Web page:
Add-Venture in Learning

My experience of being a Guide for Visually Impaired Adults

With my children having flown the nest and being in the fortunate position of not having to work full time and a husband who is happy for me to go away, I went on my first trip as a guide in 2001 It was a walking holiday in the Cotswolds and I was soon knocked into shape by the V.I.s present. I quickly learnt that everyone had different needs according to their degree of sight loss. Some born blind, some with peripheral vision, some tunnel vision, some recently blinded by some accident or medical condition. But those brave enough to undertake such holidays are determined to enjoy themselves and get as much out of life as possible.

My next trip was to Vietnam, a real challenge for us all and then followed another 28 others, walking, sightseeing, crafts, sailing, canoeing etc. with an organisation which sadly has now folded.

I heard about educational courses for the Visually Impaired at Bristol University and started helping out there. If only I could remember all those facts, science, music, history, nature field courses etc. When the University funding folded a group of regular ‘students’ and guides got together to form a group now known as AddVenture In Learning. The aim being to enjoy learning whilst having an enjoyable break from home.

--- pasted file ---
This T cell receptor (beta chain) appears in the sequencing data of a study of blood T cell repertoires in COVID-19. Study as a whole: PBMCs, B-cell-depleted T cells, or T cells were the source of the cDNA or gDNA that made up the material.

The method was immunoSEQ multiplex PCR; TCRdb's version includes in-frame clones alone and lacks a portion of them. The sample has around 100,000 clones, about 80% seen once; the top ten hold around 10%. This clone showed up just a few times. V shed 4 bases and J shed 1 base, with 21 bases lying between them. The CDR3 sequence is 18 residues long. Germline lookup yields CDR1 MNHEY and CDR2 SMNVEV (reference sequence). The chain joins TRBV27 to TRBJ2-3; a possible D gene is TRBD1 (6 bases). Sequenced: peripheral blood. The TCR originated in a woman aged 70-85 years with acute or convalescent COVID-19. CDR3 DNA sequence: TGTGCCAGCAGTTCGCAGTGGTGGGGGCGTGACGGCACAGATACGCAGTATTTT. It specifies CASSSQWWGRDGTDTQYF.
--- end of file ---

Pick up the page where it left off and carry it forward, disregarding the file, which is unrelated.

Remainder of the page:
The social side of the courses is also very important, giving people chance to meet other V.I.s, discuss problems and achievements. Being able to enjoy being away from home with someone else doing the cooking and knowing that there are sighted guides to help find the way around in strange places. The guide dogs also enjoy being off duty and romping around together when space allows.

For me guiding has been a wonderful experience. I have made many friends. It never ceases to amaze me at the capabilities of people with little or no sight. It can be very tiring at times requires great patience. Chatting as you walk along describing the scenery or what is going on (your V.I. usually lightly holding your arm). Having to watch every step, remembering to say curb up or curb down, door away to your left etc. I hope I have not failed too many times.

I can’t help feeling that there are many visually impaired people and potential guides who have not yet ventured on one of these courses and would benefit greatly from them. So if that is you, do get in touch, you are missing a lot of fun. Also if you know of any suitable venues providing single rooms at a reasonable price or have any ideas for courses the committee would love to know.

I hope I can continue guiding for AddVenture in Learning for many years to come.
Barbara Rickitt July 2014.

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